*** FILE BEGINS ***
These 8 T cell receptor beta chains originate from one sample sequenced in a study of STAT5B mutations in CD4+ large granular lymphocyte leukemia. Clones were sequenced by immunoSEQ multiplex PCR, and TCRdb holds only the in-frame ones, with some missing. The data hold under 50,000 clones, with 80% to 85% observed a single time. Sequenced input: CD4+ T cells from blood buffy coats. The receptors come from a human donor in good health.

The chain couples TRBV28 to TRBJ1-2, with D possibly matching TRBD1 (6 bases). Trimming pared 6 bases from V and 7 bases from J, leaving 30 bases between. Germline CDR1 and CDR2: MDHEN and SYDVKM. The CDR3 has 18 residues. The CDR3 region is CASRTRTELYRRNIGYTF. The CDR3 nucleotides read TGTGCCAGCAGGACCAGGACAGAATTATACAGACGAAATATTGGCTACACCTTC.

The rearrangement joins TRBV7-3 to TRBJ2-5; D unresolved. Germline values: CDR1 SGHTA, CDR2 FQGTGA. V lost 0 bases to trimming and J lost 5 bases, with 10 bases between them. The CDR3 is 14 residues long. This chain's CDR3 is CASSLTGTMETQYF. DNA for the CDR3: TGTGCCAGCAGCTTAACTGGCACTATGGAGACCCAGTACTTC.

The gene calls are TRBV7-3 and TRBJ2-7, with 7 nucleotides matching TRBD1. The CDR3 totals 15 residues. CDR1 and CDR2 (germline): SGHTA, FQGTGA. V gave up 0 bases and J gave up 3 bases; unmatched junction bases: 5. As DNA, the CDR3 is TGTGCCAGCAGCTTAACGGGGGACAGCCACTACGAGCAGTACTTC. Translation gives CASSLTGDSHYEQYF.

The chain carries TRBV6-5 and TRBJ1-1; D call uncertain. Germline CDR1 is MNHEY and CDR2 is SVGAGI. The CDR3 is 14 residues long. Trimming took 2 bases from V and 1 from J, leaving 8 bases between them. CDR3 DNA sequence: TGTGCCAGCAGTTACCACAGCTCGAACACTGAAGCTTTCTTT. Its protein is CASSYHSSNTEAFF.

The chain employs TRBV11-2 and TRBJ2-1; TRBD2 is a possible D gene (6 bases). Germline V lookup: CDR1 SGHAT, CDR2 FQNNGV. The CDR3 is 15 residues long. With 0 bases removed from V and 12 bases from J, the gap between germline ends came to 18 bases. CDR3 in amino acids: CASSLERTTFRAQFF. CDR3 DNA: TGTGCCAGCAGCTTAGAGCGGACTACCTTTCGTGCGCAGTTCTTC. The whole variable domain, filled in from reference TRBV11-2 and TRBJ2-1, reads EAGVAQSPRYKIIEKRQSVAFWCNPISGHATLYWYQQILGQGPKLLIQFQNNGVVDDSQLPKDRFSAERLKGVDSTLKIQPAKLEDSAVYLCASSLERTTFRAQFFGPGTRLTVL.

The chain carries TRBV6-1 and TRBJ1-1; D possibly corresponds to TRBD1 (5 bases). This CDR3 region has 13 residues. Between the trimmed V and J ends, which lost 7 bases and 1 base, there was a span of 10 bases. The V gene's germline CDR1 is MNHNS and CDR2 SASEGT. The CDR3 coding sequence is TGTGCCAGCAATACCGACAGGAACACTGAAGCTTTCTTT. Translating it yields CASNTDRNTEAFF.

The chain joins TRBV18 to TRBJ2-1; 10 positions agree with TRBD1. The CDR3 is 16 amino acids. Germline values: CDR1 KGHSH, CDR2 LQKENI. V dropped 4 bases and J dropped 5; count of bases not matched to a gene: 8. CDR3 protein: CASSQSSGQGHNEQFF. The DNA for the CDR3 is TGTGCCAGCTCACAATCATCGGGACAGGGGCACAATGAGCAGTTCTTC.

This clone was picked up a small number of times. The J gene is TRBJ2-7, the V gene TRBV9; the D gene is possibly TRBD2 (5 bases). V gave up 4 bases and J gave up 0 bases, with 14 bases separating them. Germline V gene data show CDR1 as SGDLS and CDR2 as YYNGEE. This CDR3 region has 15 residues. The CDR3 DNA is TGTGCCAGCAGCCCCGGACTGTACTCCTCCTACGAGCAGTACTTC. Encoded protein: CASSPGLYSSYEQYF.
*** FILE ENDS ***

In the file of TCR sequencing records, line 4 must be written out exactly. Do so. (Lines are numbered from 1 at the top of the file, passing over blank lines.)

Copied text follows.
The gene calls are TRBV7-3 and TRBJ2-7, with 7 nucleotides matching TRBD1. The CDR3 totals 15 residues. CDR1 and CDR2 (germline): SGHTA, FQGTGA. V gave up 0 bases and J gave up 3 bases; unmatched junction bases: 5. As DNA, the CDR3 is TGTGCCAGCAGCTTAACGGGGGACAGCCACTACGAGCAGTACTTC. Translation gives CASSLTGDSHYEQYF.